Two for Tea
By Lois Hoffman | Apr 19, 2017
Tea has been the go-to drink for many cultures for many years. Those of English descent are famous for their afternoon tea, which has wrapped a social tradition around a beverage. Tea is also known as a calming, comforting drink. Most problems, when paired with a cup of tea, seem easier to tackle. In summer, what is better than a cold glass of iced tea?
I have been a tea drinker for most of my life. As a senior in high school, I went on a self-proclaimed “tea diet.” I did lose my 20 pounds and thought that it was my sheer willpower. However, now I know that the tea was a major factor, as it has since been proven that green tea can be a great partner in weight loss.
Even growing up a farm girl, I had no idea how tea was grown or processed or even how the different varieties were derived. There were some interesting results when I finally looked.
The formal definition of tea is “an aromatic beverage which is prepared by pouring boiling water over leaves.” After water, tea is the most consumed beverage in the world. Although green, black, oolong, white, and Pu-erh are the five main varieties, they all come from the same warm-weather shrub native to Asia. It has been a cultivar in China for at least 1500 years, and, although a typical bush produces around 3000 leaves, the top few leaves and the bud are the only ones used.
Tea is tea, with all varieties originating from one plant. What differentiates those different varieties is the type of processing. Even with modern technology, all tea is still harvested by hand so as to not harm the tender leaves. The same plants are harvested over and over, as many times per year as the plant vegetates, or produces more leaves. In areas where the climate is virtually summer all year long, tea is harvested all year.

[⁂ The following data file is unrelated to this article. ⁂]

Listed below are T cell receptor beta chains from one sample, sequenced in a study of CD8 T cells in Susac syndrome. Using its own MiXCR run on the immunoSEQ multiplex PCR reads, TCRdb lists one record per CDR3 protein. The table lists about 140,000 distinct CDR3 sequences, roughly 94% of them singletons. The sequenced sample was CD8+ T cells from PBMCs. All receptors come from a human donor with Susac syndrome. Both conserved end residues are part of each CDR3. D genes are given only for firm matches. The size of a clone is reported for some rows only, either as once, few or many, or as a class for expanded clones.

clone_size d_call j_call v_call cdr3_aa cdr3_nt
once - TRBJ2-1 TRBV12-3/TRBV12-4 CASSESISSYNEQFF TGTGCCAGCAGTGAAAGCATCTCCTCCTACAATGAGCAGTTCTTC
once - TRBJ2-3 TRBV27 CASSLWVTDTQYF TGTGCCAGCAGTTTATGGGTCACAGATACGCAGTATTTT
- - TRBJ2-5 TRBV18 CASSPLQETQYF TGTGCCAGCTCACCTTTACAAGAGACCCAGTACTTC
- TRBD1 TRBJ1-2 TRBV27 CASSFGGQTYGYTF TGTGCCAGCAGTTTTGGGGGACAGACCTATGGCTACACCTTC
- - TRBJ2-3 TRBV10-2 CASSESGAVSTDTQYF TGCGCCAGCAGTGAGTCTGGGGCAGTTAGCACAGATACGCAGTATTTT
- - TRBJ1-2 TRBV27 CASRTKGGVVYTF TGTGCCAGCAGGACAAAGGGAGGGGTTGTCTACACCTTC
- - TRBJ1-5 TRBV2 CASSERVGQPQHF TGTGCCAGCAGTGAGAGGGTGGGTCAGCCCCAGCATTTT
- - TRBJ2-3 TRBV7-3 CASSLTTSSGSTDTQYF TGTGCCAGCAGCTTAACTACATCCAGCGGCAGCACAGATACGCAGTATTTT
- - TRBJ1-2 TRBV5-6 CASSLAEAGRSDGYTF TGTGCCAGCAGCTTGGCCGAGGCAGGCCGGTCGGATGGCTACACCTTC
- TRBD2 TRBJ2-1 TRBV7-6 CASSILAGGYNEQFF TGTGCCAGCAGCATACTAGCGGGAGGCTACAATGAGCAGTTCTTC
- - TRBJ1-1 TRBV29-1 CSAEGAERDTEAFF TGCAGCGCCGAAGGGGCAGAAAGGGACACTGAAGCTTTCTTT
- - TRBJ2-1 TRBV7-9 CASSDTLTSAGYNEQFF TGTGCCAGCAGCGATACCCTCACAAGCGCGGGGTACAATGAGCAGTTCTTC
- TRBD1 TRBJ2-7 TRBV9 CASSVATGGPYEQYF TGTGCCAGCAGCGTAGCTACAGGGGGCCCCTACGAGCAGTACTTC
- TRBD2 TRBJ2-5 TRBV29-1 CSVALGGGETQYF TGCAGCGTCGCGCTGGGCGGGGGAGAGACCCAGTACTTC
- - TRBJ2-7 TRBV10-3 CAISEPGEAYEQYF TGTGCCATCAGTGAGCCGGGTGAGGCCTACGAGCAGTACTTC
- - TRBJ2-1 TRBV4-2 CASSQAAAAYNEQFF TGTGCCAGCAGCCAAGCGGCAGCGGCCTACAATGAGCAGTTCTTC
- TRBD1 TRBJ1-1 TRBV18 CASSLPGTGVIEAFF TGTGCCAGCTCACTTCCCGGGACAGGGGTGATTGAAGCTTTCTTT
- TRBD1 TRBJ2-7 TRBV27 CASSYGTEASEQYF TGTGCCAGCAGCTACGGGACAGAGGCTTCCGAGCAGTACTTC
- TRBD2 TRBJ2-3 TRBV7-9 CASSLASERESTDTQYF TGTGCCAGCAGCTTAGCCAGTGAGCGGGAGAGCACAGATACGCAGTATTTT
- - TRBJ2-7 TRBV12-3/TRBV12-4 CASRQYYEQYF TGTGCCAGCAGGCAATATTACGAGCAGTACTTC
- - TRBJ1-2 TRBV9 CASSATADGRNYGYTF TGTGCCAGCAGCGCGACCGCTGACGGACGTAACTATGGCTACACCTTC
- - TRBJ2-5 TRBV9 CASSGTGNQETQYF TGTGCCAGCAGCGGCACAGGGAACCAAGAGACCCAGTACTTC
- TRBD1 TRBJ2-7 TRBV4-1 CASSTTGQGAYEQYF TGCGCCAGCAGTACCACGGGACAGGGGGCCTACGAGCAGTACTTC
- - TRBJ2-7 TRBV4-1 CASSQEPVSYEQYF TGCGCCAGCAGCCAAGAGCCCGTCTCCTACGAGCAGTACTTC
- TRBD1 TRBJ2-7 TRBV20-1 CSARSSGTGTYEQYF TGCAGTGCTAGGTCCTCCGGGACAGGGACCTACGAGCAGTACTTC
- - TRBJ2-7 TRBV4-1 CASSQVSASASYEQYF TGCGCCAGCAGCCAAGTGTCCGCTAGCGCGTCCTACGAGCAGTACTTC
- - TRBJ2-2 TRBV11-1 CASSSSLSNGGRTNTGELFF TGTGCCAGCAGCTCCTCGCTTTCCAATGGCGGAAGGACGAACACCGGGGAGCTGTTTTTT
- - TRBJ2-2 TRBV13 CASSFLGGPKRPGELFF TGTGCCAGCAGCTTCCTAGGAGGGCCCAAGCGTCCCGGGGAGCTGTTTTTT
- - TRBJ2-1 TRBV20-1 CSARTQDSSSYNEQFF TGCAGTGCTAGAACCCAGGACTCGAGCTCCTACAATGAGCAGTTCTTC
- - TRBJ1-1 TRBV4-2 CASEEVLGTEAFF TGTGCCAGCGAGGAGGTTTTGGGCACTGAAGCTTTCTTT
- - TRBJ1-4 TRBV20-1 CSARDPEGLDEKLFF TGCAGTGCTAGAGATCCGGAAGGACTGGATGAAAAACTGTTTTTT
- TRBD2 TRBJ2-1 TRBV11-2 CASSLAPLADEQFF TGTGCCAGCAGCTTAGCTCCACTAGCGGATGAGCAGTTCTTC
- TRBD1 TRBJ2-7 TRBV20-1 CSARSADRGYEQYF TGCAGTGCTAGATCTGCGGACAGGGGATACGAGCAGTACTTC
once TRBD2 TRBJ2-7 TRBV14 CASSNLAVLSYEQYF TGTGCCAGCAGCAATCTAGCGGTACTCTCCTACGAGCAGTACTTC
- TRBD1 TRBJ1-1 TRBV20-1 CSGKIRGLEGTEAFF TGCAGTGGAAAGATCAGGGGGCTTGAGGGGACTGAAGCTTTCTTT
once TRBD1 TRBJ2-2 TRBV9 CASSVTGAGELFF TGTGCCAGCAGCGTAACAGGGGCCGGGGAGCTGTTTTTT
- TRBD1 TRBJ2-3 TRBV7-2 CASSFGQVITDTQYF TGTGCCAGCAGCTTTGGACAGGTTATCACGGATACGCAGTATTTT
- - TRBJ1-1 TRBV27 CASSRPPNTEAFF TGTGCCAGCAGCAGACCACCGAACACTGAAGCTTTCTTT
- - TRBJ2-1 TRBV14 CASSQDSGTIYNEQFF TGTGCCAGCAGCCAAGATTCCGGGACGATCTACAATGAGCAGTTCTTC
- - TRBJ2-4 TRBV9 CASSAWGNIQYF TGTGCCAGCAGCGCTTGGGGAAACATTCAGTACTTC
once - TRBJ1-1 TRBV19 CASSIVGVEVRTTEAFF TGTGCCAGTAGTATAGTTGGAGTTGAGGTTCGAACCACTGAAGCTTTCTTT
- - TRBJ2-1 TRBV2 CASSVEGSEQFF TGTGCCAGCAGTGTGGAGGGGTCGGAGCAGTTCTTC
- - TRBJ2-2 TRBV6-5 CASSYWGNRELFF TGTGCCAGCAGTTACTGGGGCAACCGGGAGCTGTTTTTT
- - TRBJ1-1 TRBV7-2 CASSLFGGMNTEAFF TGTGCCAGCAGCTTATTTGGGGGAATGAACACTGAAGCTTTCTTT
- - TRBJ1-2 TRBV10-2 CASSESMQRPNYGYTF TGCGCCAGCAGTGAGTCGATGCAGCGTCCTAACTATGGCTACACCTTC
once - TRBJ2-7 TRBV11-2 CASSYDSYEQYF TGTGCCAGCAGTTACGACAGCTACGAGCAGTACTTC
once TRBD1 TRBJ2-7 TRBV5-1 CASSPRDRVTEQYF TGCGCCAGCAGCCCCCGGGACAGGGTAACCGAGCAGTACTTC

Processing starts within the hour of harvest. First, the leaves are withered by being lain on wire mesh, where they stay for hours. After they’ve dried for the appropriate amount of time, they are ready for curling, which is done with a special roller. This process presses and turns over the leaves with the purpose of leaf cell deformation to release the enzymes that enrich the future tea with unique aromas,
Next, the oxidizing — which is sometimes referred to as fermenting — stage takes place. During this phase, the leaves are left in climate-controlled rooms where the transformation of tannins starts under the influence of oxygen and enzymes. This is one of the most important steps, because this is where tea gets its liqueur color.
Skilled artisans gauge only by past experience when the oxidizing is complete. The leaves are then put in a dry chamber with very hot air where they are rapidly cooled and prepared for long-term storage.
Besides merely tasting good, tea is good for the body with a host of health benefits. The basic processing of tea is “tweaked” to make the different varieties. Thus, the different tea varieties have different health benefits.
Green tea is one of the least oxidized and minimally withered, thus the leaves retain much of their green color and grassy, vegetal taste, which is similar to green vegetables. Freshly picked leaves are “fixed” through the application of heat, done through steaming or pan firing. High in antioxidants, green tea may interfere with the growth of bladder, breast, lung, stomach, pancreatic, and colorectal cancers. In addition, it helps prevent clogging of the arteries and counteracts oxidative stress on the brain which helps reduce the risk of neurological diseases like Alzheimer’s, Parkinson’s, and strokes. It is also touted to aid in weight loss and is an ingredient in many weight-loss products.